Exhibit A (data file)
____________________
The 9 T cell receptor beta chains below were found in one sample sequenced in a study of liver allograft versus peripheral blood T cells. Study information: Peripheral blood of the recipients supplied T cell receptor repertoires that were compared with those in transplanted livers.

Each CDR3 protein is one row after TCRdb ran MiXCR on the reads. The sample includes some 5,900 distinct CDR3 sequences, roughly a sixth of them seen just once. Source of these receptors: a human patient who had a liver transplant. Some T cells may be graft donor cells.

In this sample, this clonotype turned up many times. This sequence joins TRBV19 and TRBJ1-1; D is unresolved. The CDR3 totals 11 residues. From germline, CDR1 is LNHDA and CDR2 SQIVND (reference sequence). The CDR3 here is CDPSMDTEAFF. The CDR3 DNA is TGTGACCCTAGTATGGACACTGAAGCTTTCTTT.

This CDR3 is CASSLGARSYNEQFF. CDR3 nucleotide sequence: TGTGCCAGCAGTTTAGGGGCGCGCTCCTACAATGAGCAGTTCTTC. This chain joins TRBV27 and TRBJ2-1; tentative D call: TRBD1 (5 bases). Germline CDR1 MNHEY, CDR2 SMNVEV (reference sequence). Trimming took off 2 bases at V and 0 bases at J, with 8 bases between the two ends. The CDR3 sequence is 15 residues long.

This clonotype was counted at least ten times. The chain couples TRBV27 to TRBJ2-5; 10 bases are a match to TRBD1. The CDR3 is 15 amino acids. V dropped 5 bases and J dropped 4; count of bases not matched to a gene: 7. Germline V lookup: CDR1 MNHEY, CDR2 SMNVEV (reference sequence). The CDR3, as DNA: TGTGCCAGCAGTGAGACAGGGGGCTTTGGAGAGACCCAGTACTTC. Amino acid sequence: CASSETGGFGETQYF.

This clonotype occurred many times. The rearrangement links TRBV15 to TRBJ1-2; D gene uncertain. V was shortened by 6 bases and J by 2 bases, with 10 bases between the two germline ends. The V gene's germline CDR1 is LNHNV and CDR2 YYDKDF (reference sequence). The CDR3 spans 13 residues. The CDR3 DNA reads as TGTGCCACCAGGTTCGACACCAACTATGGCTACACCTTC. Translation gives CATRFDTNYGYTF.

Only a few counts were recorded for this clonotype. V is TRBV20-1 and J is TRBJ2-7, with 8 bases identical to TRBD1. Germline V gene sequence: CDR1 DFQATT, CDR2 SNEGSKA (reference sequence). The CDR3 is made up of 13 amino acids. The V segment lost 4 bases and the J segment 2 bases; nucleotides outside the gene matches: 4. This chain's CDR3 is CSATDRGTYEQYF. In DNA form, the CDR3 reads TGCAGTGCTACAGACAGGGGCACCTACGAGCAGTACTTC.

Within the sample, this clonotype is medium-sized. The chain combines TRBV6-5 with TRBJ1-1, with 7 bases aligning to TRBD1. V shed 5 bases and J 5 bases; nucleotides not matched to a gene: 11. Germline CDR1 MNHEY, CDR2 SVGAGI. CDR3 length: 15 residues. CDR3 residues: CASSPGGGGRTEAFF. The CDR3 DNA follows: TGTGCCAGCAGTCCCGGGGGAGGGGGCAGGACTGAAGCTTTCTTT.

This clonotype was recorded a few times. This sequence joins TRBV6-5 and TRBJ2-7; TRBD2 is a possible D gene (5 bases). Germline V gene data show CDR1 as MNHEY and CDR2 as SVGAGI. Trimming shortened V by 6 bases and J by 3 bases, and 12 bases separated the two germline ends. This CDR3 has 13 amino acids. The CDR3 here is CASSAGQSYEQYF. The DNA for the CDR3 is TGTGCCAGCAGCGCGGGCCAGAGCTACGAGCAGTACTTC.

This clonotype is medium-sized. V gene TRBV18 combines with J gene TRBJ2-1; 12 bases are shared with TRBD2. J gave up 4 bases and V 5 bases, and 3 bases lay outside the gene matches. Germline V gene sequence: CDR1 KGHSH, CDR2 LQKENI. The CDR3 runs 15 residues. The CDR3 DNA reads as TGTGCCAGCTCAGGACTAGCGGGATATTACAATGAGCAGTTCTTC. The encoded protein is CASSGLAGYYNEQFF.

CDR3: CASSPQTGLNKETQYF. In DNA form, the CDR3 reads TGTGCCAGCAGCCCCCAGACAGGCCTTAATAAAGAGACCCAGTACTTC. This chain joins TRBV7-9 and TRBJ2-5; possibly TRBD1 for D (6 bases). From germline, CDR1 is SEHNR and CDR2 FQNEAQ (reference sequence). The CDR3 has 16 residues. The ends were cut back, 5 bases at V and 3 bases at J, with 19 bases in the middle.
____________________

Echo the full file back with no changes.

The 9 T cell receptor beta chains below were found in one sample sequenced in a study of liver allograft versus peripheral blood T cells. Study information: Peripheral blood of the recipients supplied T cell receptor repertoires that were compared with those in transplanted livers.

Each CDR3 protein is one row after TCRdb ran MiXCR on the reads. The sample includes some 5,900 distinct CDR3 sequences, roughly a sixth of them seen just once. Source of these receptors: a human patient who had a liver transplant. Some T cells may be graft donor cells.

In this sample, this clonotype turned up many times. This sequence joins TRBV19 and TRBJ1-1; D is unresolved. The CDR3 totals 11 residues. From germline, CDR1 is LNHDA and CDR2 SQIVND (reference sequence). The CDR3 here is CDPSMDTEAFF. The CDR3 DNA is TGTGACCCTAGTATGGACACTGAAGCTTTCTTT.

This CDR3 is CASSLGARSYNEQFF. CDR3 nucleotide sequence: TGTGCCAGCAGTTTAGGGGCGCGCTCCTACAATGAGCAGTTCTTC. This chain joins TRBV27 and TRBJ2-1; tentative D call: TRBD1 (5 bases). Germline CDR1 MNHEY, CDR2 SMNVEV (reference sequence). Trimming took off 2 bases at V and 0 bases at J, with 8 bases between the two ends. The CDR3 sequence is 15 residues long.

This clonotype was counted at least ten times. The chain couples TRBV27 to TRBJ2-5; 10 bases are a match to TRBD1. The CDR3 is 15 amino acids. V dropped 5 bases and J dropped 4; count of bases not matched to a gene: 7. Germline V lookup: CDR1 MNHEY, CDR2 SMNVEV (reference sequence). The CDR3, as DNA: TGTGCCAGCAGTGAGACAGGGGGCTTTGGAGAGACCCAGTACTTC. Amino acid sequence: CASSETGGFGETQYF.

This clonotype occurred many times. The rearrangement links TRBV15 to TRBJ1-2; D gene uncertain. V was shortened by 6 bases and J by 2 bases, with 10 bases between the two germline ends. The V gene's germline CDR1 is LNHNV and CDR2 YYDKDF (reference sequence). The CDR3 spans 13 residues. The CDR3 DNA reads as TGTGCCACCAGGTTCGACACCAACTATGGCTACACCTTC. Translation gives CATRFDTNYGYTF.

Only a few counts were recorded for this clonotype. V is TRBV20-1 and J is TRBJ2-7, with 8 bases identical to TRBD1. Germline V gene sequence: CDR1 DFQATT, CDR2 SNEGSKA (reference sequence). The CDR3 is made up of 13 amino acids. The V segment lost 4 bases and the J segment 2 bases; nucleotides outside the gene matches: 4. This chain's CDR3 is CSATDRGTYEQYF. In DNA form, the CDR3 reads TGCAGTGCTACAGACAGGGGCACCTACGAGCAGTACTTC.

Within the sample, this clonotype is medium-sized. The chain combines TRBV6-5 with TRBJ1-1, with 7 bases aligning to TRBD1. V shed 5 bases and J 5 bases; nucleotides not matched to a gene: 11. Germline CDR1 MNHEY, CDR2 SVGAGI. CDR3 length: 15 residues. CDR3 residues: CASSPGGGGRTEAFF. The CDR3 DNA follows: TGTGCCAGCAGTCCCGGGGGAGGGGGCAGGACTGAAGCTTTCTTT.

This clonotype was recorded a few times. This sequence joins TRBV6-5 and TRBJ2-7; TRBD2 is a possible D gene (5 bases). Germline V gene data show CDR1 as MNHEY and CDR2 as SVGAGI. Trimming shortened V by 6 bases and J by 3 bases, and 12 bases separated the two germline ends. This CDR3 has 13 amino acids. The CDR3 here is CASSAGQSYEQYF. The DNA for the CDR3 is TGTGCCAGCAGCGCGGGCCAGAGCTACGAGCAGTACTTC.

This clonotype is medium-sized. V gene TRBV18 combines with J gene TRBJ2-1; 12 bases are shared with TRBD2. J gave up 4 bases and V 5 bases, and 3 bases lay outside the gene matches. Germline V gene sequence: CDR1 KGHSH, CDR2 LQKENI. The CDR3 runs 15 residues. The CDR3 DNA reads as TGTGCCAGCTCAGGACTAGCGGGATATTACAATGAGCAGTTCTTC. The encoded protein is CASSGLAGYYNEQFF.

CDR3: CASSPQTGLNKETQYF. In DNA form, the CDR3 reads TGTGCCAGCAGCCCCCAGACAGGCCTTAATAAAGAGACCCAGTACTTC. This chain joins TRBV7-9 and TRBJ2-5; possibly TRBD1 for D (6 bases). From germline, CDR1 is SEHNR and CDR2 FQNEAQ (reference sequence). The CDR3 has 16 residues. The ends were cut back, 5 bases at V and 3 bases at J, with 19 bases in the middle.